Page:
W & A Gilbey was founded in 1857 and began in small basement cellars at the corner of Oxford Street and Berwick Street in London. In 1866, the company moved to new offices and stores at 46 & 47 Upper Sackville Street in the centre of Dublin which contained their own vaults. They sold all their wines and spirits directly to consumers under their own distinctive brand. By 1874, Gilbeys held a stock in bond of over 300,000 gallons of whiskey sourced from “the most celebrated Dublin Distilleries”. The proprietary brand at this time was Gilbey’s Castle Whiskey. By 1887 Gilbey were marketing John Jameson & Son’s ‘sole make’ pure and unblended Irish whiskey. Every bottle of Castle Grand Whiskey had a label certifying that it was Jameson’s. The first official reference to the brand name ‘Redbreast’ appears in August 1912, when Gilbeys were selling “Redbreast” Liqueur Whiskey 12 Years Old. The name ‘Redbreast’ itself refers to the bird, Robin Redbreast, and is attributed to the then Chairman of Gilbey’s, who was an avid bird-fancier. In the mid 1960s, Redbreast was being bottled annually in batches of approximately 4,000 gallons to satisfy a steady demand for the brand. In 1970, Irish Distillers decided to phase out the sales of bulk whiskey ‘by the cask’ to the wholesalers and retailers who bottled it themselves. Gilbeys however, managed to continue receiving pure pot still whiskey for Redbreast until the closure of Bow Street Distillery in the summer of 1971. The last bottling of Redbreast under the Gilbey’s banner occurred in 1985.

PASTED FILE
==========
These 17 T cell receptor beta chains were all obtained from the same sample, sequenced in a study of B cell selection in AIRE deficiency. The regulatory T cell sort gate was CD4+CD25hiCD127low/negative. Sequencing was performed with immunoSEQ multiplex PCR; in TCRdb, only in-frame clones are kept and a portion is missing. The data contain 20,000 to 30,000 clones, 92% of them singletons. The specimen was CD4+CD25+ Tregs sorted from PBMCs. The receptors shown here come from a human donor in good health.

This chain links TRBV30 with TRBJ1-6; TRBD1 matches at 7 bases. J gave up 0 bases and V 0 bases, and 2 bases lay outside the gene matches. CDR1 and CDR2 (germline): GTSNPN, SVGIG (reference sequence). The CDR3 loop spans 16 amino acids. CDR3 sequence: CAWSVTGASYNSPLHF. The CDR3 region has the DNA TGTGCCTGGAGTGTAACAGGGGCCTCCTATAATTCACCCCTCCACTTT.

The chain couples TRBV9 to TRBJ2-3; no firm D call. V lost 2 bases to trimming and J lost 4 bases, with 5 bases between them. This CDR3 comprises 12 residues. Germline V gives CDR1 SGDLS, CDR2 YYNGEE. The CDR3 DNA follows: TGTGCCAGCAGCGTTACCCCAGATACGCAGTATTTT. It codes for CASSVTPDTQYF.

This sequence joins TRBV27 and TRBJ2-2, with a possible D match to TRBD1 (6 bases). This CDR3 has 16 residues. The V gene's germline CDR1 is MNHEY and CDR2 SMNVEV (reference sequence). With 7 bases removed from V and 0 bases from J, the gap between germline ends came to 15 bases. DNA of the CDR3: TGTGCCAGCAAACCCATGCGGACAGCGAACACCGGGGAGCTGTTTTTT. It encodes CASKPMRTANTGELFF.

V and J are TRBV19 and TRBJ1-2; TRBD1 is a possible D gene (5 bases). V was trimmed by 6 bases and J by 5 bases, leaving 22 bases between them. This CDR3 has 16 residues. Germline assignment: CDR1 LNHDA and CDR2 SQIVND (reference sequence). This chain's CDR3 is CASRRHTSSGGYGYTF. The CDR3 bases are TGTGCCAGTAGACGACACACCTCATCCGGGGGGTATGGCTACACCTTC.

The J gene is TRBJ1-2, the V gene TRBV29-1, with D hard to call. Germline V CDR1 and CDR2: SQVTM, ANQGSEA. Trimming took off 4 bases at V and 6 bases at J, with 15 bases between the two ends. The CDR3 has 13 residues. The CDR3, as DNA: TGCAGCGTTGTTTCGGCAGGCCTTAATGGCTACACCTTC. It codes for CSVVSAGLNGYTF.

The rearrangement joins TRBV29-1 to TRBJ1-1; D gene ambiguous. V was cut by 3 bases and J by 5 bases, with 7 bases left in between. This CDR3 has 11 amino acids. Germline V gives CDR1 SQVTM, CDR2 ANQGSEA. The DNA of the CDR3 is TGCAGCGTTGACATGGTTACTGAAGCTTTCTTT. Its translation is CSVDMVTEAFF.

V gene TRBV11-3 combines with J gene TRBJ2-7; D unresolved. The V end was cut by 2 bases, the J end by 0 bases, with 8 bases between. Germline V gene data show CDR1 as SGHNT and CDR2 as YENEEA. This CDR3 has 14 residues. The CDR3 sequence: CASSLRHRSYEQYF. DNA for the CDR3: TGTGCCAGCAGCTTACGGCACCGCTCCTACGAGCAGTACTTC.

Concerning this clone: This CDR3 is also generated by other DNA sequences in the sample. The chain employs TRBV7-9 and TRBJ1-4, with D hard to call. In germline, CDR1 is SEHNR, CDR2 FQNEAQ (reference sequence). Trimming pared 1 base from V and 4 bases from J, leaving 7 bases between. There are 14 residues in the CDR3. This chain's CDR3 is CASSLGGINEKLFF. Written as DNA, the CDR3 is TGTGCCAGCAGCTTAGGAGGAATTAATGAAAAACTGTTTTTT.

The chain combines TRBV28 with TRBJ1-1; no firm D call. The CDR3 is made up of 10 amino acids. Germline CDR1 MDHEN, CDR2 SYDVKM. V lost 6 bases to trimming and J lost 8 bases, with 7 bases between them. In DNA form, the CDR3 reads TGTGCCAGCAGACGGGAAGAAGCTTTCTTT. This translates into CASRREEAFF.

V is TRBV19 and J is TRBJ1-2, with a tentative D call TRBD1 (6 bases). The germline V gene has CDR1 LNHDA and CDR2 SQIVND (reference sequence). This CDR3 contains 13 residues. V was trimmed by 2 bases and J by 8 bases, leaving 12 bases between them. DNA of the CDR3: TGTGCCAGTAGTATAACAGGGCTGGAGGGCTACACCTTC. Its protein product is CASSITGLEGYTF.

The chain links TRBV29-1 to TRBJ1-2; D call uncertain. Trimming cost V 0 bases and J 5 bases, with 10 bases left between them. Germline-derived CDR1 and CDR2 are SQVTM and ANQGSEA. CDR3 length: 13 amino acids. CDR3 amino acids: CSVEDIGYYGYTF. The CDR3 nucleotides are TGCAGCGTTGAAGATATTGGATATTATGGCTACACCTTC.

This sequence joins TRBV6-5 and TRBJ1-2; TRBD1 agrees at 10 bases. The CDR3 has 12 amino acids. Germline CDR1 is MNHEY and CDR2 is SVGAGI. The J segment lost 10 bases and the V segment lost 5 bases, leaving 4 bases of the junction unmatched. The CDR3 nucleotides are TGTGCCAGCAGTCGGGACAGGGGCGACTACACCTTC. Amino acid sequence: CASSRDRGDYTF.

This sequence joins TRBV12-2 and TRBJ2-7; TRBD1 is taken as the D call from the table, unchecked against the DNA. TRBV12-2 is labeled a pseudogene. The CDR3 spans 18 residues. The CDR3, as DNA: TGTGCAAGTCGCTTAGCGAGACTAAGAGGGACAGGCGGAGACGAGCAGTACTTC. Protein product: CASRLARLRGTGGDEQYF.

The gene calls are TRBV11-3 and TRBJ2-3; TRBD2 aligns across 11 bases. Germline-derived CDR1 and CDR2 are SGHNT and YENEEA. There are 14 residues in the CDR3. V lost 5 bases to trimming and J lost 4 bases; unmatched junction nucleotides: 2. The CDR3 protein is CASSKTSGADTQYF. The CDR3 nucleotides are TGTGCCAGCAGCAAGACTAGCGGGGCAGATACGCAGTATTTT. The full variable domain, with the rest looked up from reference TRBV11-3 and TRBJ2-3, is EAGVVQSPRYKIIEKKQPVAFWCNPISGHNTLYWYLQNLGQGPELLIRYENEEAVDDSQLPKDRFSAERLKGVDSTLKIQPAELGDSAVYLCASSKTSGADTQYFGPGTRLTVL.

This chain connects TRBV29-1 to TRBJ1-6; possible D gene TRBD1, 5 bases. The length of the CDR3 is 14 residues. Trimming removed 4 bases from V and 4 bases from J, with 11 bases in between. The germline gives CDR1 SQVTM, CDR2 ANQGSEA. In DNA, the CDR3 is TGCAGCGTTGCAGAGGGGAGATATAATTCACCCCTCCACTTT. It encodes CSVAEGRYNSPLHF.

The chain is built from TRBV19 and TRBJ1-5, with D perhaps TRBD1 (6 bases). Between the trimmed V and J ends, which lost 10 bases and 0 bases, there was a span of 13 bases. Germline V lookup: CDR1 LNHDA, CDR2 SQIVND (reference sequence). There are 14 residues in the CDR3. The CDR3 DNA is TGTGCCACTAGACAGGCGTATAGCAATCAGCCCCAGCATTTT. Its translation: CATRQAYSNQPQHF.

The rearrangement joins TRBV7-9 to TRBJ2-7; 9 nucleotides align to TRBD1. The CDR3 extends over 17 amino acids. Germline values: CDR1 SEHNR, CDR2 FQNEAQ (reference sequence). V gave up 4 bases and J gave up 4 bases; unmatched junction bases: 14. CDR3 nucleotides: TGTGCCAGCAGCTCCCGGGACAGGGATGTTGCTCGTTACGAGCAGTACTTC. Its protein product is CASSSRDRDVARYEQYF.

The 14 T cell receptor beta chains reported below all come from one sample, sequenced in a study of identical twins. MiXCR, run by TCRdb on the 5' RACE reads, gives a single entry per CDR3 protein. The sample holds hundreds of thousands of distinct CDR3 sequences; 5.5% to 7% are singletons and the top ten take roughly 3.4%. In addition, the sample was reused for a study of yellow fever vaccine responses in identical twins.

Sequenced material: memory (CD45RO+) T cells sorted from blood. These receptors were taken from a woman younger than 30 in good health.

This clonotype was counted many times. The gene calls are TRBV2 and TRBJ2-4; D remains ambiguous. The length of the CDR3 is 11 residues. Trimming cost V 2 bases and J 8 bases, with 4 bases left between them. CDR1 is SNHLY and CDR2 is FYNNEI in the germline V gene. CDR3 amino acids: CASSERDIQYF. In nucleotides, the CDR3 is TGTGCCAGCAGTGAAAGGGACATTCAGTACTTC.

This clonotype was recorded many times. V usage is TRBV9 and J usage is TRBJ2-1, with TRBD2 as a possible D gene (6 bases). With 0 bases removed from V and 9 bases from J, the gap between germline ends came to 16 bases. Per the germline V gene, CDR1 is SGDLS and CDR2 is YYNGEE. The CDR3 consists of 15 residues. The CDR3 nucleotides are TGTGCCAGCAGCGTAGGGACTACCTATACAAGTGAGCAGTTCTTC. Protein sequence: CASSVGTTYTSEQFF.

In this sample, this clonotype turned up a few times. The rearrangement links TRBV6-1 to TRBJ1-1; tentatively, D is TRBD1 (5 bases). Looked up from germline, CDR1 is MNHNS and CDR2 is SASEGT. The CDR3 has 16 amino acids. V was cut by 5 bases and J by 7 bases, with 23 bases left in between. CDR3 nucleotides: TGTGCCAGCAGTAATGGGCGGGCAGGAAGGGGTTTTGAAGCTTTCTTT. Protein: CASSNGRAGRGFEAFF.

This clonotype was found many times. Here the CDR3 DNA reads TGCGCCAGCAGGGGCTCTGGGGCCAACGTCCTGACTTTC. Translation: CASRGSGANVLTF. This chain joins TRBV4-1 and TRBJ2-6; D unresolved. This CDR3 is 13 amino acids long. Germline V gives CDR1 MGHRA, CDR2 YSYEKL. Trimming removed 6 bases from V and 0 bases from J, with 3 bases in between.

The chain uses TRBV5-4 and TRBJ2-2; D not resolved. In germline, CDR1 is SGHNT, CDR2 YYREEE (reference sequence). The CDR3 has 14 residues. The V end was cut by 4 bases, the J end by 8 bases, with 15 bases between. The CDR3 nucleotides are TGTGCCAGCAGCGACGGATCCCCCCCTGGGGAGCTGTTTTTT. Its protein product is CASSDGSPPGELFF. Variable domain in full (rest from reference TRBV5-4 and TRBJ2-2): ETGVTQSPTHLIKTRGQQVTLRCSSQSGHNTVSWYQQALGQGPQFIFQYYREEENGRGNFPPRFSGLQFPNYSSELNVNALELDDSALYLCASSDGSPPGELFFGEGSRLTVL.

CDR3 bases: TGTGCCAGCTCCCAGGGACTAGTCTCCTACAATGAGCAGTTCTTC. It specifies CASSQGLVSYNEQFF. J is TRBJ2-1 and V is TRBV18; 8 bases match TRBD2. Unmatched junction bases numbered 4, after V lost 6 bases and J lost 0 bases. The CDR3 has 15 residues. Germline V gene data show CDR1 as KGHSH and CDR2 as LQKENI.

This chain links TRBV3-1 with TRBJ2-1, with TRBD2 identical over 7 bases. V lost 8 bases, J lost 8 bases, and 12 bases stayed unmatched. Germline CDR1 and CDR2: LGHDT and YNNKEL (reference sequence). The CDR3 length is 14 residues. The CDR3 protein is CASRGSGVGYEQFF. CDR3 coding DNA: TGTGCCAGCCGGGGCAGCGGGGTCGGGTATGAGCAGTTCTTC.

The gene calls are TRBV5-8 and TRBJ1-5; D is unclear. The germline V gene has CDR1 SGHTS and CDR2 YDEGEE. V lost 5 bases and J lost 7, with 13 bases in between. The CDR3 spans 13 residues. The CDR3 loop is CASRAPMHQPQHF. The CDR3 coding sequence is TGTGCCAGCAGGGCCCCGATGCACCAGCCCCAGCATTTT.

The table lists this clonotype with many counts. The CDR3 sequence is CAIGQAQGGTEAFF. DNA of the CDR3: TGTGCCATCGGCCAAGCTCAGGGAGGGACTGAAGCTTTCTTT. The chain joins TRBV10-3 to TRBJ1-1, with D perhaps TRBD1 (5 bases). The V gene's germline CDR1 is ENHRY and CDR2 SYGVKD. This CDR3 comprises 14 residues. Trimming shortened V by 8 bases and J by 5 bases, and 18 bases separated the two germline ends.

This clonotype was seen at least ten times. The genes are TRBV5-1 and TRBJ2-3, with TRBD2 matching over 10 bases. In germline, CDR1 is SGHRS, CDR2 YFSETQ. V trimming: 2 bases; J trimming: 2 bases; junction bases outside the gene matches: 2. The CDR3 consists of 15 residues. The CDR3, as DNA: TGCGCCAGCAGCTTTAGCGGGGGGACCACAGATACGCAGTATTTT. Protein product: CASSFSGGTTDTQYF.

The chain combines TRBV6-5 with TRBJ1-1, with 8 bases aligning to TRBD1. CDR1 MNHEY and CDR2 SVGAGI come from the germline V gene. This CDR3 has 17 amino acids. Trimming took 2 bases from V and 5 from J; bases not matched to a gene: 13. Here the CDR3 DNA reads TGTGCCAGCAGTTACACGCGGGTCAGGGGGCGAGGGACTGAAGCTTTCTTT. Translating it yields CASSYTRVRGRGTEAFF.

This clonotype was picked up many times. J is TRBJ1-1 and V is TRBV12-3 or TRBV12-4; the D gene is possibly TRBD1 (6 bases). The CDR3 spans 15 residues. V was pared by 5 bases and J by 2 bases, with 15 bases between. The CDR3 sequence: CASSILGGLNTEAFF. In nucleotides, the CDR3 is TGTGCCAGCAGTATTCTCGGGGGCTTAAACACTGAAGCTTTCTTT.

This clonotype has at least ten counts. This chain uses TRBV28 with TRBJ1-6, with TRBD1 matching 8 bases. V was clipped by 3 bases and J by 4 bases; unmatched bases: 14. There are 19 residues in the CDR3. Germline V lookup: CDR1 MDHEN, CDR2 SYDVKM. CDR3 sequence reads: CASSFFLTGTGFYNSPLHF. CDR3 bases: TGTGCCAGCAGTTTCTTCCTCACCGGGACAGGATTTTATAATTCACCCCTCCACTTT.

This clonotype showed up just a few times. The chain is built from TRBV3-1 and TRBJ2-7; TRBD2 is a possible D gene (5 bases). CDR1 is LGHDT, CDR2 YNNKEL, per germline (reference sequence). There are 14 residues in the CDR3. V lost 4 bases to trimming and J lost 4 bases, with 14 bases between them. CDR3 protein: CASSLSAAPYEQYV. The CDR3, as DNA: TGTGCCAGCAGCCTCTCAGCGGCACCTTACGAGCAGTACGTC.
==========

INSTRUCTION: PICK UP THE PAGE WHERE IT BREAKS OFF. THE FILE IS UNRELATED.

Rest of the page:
In December 1991, Redbreast was re-introduced by Irish Distillers Limited, after an absence of almost 10 years. The veritable pot still whiskey was given a thorough makeover and benefited from Irish Distiller’s revamped wood program. The flawless pot still distillate from Midleton Distillery was now maturing in only the finest sherry and bourbon casks. In 2005, the Redbreast 15 was released bottled at 46% abv and was non chill filtered.
Showing all 4 results